Maurice Ravel (1875-1937) composed Daphnis and Chloe between 1909 and 1912. We cannot consider the evolution and role of time - or the theme of desire - in twentieth century music without visiting Daphnis and Chloe. Conventions of rhythmic organization were becoming increasingly disregarded by the late nineteenth and early twentieth centuries, the most radical innovation being the distortion or outright avoidance of a clear beat. The opening of Ravel's ballet is a prime example of this development.
Listen — Ravel: Introduction (Daphnis et Chloé Part 1)
(CHSA 5327 track 1, 0:02-0:53) ℗ 2023 Chandos Records Ltd :
In 1909 Ravel accepted a commission from the Ballets Russes impresario Sergei Diaghilev to produce a score for one of their new ballets - a new version of an ancient Greek tale that had been popular in France since the Renaissance. The composer described his score as 'a choreographic symphony in three parts where the intention was to write a vast musical fresco, less scrupulous as to archaism than faithful to the Greece of my dreams'.
Daphnis received a lukewarm reception at its premiere at the Théâtre du Châtelet on 8 June 1912, but Ravel did not lose heart. Soon after, he published two concert suites derived from the original score which encapsulate the complete score.
The plot: Daphnis and Chloe are innocent characters in an ancient pastoral setting. On a spring day, shepherds worship at the alter of the nymphs, and shepherdesses dance enticingly around Daphnis, arousing Chloe's jealousy. She, in turn, is approached suggestively by a cowherd. Nonetheless, the attraction between the two lovers remains intact, but suddenly, Chloe is abducted by pirates. Part One ends with the god Pan being summoned to help retrieve her. Part Two of the ballet shifts to the pirates' lair, but they scatter when Pan arrives leading an army of fauns. After the 'Daybreak' section described above, Chloe awakes to find herself transported to be reunited with Daphnis in Pan's grotto. They thank him by dancing a re-enactment of Pan's love for Syriux. After they swear eternal fidelity, everybody joins in with a Danse generale that explodes into a frenzied bacchanale.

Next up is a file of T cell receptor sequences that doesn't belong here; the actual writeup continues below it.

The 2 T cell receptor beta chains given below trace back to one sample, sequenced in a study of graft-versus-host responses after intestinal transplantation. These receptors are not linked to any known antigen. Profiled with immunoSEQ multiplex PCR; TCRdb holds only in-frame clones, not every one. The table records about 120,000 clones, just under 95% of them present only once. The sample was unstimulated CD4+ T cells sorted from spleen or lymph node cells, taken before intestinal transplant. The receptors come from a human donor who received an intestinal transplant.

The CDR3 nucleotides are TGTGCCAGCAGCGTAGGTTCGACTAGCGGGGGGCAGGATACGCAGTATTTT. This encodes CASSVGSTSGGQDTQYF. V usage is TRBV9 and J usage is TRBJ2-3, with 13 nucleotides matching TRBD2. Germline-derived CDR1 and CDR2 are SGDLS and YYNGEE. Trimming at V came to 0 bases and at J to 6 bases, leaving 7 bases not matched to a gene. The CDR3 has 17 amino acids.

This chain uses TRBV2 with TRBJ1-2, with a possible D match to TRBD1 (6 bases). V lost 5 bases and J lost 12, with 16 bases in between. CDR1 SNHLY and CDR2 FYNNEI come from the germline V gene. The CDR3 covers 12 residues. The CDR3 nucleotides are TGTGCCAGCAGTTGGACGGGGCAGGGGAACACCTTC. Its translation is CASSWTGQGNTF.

Listen — Ravel: Bacchanale (Daphnis et Chloé Part 3)
(CHSA 5327 track 14, 0:00-0:46) ℗ 2023 Chandos Records Ltd :
The work is constructed symphonically according to a strict tonal path, by means of a small number of motifs, whose development assures the symphonic homogeneity of the piece. Leitmotifs do run through the entire score and, as the composer suggests, a tonal plan does govern this overwhelmingly A-major work, though its strictness may be obscured by the ballet's length and its generally rhapsodic flavour.
Listen — Ravel: Nocturne (Daphnis et Chloé Part 1)
(CHSA 5327 track 8, 0:00-0:59) ℗ 2023 Chandos Records Ltd :
At this stage I would like to ask one question. Do you think that for the past hundred years plus we have been hearing Daphnis and Chloe in the true version of the composer? Well, this is what conductor John Wilson has to say about his new performing edition:
The standard performing materials for 'Daphnis and Chloe' have long been the subject of much discussion among orchestral players, conductors and musicologists. Aside from a mass of errors in the 1913 published full score, the orchestral parts contain hundreds of inconsistencies, omissions and wrong notes. It became apparent that numerous changes made by Ravel in rehearsals were transferred directly into the parts but not carried over in the full score. I have tried to rationalize such inconsistencies as best I could to arrive at what is, I hope, a useful practical performing edition in which the parts match the full score in every detail and - crucially, for a work of such complexity - everything is carefully laid out and easy to read.
Listen — Ravel: Danse suppliante de Chloé (Daphnis et Chloé Part 2)
(CHSA 5327 track 11, 4:18-5:05) ℗ 2023 Chandos Records Ltd :
This is a sparkling new edition of a sonic spectacular that would have certainly got the nod from Ravel himself. Sound and presentation complement the music to the hilt. Strongly recommended, especially for Ravel admirers.
Copyright © 23 October 2023